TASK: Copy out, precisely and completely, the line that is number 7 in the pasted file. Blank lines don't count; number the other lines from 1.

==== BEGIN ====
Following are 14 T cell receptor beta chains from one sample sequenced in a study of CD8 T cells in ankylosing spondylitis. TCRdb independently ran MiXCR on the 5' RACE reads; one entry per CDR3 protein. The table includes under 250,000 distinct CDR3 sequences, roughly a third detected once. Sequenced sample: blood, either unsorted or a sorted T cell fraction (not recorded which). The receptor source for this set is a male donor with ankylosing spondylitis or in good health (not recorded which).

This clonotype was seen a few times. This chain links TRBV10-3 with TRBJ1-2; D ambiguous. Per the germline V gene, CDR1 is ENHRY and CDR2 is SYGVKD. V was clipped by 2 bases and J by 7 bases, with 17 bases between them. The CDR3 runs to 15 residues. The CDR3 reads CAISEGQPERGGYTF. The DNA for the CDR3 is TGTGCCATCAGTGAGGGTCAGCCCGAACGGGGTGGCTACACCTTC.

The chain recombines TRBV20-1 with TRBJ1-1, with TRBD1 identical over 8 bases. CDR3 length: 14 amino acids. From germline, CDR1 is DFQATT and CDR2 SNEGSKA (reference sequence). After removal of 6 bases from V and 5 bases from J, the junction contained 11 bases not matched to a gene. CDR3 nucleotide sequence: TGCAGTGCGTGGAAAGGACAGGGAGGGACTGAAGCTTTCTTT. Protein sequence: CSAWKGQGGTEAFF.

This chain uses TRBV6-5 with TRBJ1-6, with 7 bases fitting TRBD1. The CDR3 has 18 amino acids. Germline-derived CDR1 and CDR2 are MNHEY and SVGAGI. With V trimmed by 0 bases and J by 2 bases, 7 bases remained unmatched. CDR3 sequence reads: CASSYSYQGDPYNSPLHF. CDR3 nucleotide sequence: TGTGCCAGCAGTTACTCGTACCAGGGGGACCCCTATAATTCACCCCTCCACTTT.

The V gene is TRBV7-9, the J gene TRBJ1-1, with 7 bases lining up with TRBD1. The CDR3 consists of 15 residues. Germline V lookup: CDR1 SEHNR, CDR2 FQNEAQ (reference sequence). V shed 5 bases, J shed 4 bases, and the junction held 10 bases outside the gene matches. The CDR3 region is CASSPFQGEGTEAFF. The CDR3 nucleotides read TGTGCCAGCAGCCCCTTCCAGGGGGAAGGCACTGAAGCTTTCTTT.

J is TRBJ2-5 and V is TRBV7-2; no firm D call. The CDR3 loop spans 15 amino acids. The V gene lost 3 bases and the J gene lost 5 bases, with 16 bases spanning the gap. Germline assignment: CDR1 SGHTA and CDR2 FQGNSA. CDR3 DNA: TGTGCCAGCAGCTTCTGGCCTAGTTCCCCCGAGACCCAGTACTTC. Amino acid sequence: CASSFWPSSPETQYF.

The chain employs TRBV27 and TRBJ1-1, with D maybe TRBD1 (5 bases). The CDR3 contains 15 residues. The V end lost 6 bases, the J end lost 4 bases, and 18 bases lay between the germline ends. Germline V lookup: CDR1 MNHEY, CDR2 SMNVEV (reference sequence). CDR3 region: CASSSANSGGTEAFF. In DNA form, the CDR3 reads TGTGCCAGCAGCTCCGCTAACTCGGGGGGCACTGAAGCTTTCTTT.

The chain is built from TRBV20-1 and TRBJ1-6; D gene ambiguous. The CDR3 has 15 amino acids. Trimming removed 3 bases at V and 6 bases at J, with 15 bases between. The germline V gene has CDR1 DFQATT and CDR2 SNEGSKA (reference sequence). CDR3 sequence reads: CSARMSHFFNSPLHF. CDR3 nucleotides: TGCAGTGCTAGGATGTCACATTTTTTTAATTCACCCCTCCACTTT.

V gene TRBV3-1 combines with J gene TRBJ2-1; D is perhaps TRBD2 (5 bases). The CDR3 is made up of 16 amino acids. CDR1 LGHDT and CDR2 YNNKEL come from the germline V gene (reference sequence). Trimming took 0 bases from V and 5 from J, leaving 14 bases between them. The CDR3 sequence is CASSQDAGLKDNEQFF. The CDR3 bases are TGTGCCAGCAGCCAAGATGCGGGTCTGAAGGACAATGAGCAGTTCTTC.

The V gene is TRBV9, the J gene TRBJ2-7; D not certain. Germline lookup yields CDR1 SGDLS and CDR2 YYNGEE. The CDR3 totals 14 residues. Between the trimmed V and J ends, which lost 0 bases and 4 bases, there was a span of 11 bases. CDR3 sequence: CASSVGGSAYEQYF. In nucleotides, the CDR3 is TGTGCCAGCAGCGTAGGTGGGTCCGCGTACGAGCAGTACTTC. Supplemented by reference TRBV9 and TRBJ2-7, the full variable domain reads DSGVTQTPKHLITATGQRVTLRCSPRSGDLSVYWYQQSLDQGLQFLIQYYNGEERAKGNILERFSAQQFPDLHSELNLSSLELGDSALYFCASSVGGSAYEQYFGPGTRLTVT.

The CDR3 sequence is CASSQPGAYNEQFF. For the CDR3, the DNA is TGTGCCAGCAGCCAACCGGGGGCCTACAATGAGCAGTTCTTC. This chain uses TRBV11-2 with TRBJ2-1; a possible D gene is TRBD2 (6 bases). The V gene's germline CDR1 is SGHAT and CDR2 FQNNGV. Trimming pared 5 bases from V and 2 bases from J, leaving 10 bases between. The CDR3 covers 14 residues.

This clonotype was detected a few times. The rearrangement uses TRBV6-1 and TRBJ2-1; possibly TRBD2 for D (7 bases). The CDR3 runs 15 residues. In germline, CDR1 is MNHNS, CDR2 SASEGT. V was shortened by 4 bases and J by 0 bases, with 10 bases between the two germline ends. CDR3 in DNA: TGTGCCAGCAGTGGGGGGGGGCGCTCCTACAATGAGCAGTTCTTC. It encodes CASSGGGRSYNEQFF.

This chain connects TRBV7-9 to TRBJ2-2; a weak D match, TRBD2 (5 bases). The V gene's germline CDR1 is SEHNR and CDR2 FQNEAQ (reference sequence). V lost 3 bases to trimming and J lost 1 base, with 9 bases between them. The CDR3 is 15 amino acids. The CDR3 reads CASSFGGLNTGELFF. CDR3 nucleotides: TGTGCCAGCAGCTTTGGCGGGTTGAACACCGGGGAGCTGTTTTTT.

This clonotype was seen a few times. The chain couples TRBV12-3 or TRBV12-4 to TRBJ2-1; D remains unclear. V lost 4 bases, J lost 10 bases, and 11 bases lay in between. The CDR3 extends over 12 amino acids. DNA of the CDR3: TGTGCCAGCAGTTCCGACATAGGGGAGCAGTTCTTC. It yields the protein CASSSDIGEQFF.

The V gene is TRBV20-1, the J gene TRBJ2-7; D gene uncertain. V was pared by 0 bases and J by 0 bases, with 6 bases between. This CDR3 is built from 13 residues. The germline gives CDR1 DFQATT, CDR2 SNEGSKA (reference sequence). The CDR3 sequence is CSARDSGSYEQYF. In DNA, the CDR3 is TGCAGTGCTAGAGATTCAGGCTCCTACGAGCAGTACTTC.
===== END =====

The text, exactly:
The chain employs TRBV27 and TRBJ1-1, with D maybe TRBD1 (5 bases). The CDR3 contains 15 residues. The V end lost 6 bases, the J end lost 4 bases, and 18 bases lay between the germline ends. Germline V lookup: CDR1 MNHEY, CDR2 SMNVEV (reference sequence). CDR3 region: CASSSANSGGTEAFF. In DNA form, the CDR3 reads TGTGCCAGCAGCTCCGCTAACTCGGGGGGCACTGAAGCTTTCTTT.